You Must Remember This …
Earnings are still earnings.
Dooley Wilson as “Sam” in Casablanca
That’s what I thought when I saw the quarterly reports for IBM, Apple, and United Technologies. These companies disappointed the market and their share prices fell dramatically after their earnings announcements. By contrast, Google, and JP Morgan, and Harley Davidson did better than expected. Those stocks traded higher.
It doesn’t matter whether management spins the story towards the usual suspects, claiming “it’s a building year” or “there was a speed bump.” Investors always have the numbers. Stocks are a discounting mechanism. The price is a weighted average of all the estimates of all their cash flows in all the world. When those estimates are adjusted, the share price moves.
I’m not saying those movements have to be rational. It’s not always a beautiful relationship. There are “hopium” stocks whose earnings will never justify their valuations. Conversely, there are other companies whose shares are so hated that they sometimes trade below the value of the cash on their balance sheets—often due to fears of bankruptcy or questions on their accounting. The entire market can be irrationally exuberant or irrationally gloomy.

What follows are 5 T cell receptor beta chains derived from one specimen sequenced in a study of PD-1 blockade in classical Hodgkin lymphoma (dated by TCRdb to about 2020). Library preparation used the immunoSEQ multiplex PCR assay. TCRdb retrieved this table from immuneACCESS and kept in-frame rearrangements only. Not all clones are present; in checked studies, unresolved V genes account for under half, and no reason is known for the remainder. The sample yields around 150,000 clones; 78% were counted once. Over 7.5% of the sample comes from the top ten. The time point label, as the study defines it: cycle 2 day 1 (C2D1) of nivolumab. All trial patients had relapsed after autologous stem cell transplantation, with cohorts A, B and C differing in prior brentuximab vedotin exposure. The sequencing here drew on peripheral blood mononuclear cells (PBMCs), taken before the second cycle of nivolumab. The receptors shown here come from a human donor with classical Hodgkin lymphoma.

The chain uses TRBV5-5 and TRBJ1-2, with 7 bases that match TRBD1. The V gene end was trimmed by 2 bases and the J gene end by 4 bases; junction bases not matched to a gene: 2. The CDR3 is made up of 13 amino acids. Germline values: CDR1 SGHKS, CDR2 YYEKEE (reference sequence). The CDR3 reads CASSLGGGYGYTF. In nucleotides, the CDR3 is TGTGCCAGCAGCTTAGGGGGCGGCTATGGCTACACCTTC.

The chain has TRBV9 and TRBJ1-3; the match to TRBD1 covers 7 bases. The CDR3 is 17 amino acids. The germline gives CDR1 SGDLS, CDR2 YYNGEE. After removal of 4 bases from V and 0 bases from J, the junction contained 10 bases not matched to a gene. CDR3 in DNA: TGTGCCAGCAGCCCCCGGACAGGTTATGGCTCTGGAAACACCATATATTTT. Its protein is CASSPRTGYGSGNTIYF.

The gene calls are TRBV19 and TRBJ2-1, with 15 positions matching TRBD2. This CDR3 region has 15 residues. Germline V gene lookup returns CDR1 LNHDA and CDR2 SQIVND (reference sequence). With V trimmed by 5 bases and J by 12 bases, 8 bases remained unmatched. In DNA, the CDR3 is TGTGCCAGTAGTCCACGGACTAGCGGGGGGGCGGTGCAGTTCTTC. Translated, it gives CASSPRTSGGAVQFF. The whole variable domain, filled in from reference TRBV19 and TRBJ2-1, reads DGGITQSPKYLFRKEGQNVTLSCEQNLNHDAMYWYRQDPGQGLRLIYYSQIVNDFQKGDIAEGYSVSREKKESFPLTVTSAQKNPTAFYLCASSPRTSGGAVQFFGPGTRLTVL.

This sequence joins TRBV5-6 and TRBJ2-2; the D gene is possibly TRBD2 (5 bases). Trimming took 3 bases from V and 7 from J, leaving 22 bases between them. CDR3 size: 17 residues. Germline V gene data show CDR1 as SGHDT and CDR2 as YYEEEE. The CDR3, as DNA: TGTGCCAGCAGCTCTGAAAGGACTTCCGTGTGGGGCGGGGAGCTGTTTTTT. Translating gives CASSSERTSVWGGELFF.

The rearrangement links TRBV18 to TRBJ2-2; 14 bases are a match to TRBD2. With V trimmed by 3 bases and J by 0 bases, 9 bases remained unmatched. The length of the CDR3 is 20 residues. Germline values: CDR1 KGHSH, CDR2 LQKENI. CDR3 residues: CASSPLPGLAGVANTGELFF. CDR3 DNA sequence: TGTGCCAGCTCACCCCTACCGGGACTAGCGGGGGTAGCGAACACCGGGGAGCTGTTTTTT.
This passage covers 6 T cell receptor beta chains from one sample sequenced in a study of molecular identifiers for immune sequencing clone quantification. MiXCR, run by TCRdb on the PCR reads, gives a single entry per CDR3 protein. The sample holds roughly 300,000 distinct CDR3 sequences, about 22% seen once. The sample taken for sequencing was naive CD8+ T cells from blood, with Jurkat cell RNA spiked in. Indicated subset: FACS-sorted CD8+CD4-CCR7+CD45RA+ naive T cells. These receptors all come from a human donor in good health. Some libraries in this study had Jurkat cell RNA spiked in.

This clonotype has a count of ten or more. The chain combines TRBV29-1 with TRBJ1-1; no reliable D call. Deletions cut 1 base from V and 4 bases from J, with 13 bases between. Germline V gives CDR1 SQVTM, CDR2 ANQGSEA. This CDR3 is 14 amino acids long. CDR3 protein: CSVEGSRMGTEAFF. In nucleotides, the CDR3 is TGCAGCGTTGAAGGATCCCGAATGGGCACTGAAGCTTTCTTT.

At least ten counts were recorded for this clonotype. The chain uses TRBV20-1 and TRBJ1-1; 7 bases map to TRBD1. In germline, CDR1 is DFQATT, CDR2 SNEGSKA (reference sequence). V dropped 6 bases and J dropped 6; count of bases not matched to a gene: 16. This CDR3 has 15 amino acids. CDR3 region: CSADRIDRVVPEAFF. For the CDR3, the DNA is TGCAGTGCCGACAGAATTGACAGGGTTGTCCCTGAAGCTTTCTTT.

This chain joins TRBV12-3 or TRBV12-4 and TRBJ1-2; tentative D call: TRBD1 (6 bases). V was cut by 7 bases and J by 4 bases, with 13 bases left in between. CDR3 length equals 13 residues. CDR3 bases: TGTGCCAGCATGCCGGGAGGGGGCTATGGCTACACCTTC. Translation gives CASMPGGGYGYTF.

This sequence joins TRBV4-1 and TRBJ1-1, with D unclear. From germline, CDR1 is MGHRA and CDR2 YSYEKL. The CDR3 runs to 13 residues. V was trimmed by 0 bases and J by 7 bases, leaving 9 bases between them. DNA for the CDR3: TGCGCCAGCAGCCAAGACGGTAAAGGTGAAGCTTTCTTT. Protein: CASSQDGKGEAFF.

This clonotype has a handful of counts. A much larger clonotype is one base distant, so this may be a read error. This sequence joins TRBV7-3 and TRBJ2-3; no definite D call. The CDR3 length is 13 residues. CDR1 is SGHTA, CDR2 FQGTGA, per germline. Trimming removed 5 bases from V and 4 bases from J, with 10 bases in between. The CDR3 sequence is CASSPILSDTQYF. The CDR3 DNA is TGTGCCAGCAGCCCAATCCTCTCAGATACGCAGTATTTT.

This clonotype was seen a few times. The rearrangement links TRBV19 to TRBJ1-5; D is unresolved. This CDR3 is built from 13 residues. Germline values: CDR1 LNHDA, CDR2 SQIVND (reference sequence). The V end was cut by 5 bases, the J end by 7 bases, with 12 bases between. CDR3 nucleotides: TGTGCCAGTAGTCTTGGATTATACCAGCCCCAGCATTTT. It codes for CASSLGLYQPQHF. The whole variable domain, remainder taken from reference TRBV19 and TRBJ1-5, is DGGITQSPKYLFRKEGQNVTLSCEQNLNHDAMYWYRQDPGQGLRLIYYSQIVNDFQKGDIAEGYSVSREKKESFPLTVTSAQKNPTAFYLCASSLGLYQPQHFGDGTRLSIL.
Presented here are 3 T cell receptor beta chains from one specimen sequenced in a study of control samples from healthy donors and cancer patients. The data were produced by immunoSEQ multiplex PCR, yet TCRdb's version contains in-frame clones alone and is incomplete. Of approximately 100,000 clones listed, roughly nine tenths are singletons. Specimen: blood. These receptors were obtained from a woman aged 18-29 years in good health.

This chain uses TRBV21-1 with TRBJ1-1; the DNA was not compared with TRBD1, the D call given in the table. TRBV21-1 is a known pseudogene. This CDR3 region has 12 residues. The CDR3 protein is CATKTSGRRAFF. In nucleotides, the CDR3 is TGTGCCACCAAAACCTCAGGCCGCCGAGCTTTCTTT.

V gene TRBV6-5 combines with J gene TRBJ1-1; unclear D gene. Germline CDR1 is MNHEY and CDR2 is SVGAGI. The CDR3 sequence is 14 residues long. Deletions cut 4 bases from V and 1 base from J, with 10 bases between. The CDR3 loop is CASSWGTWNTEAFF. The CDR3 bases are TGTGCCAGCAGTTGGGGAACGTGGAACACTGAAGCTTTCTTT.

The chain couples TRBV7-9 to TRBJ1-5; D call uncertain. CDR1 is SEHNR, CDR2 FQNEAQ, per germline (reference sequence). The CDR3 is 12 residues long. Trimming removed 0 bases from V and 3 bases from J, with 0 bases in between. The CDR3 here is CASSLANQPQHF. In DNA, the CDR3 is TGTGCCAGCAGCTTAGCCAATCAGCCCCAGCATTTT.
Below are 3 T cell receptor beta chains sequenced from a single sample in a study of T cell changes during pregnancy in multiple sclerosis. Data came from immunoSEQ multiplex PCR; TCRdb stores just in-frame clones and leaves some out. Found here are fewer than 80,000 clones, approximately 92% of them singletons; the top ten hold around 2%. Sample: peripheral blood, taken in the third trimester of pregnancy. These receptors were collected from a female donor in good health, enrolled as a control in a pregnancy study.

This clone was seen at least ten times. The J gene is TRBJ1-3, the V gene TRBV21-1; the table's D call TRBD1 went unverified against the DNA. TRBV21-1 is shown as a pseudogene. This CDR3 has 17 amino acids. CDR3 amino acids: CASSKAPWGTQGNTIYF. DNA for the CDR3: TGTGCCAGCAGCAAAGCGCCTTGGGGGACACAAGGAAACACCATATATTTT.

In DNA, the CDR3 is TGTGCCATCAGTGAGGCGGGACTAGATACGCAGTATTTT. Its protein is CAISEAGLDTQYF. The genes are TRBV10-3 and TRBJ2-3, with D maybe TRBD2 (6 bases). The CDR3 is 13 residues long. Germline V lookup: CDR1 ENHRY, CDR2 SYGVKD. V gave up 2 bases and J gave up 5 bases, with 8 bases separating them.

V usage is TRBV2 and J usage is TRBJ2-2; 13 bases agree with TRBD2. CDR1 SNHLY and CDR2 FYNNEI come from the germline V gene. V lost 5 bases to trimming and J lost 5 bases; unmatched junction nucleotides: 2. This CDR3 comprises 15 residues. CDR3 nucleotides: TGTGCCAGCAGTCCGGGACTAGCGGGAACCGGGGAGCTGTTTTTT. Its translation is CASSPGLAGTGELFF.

But like Sam sings in the movie “Casablanca,” the fundamental things apply. In the short run, the market is a voting machine—where the biggest portfolios get most of the votes. But in the long run, it’s a weighing machine–as time goes by.
Douglas R. Tengdin, CFA
Chief Investment Officer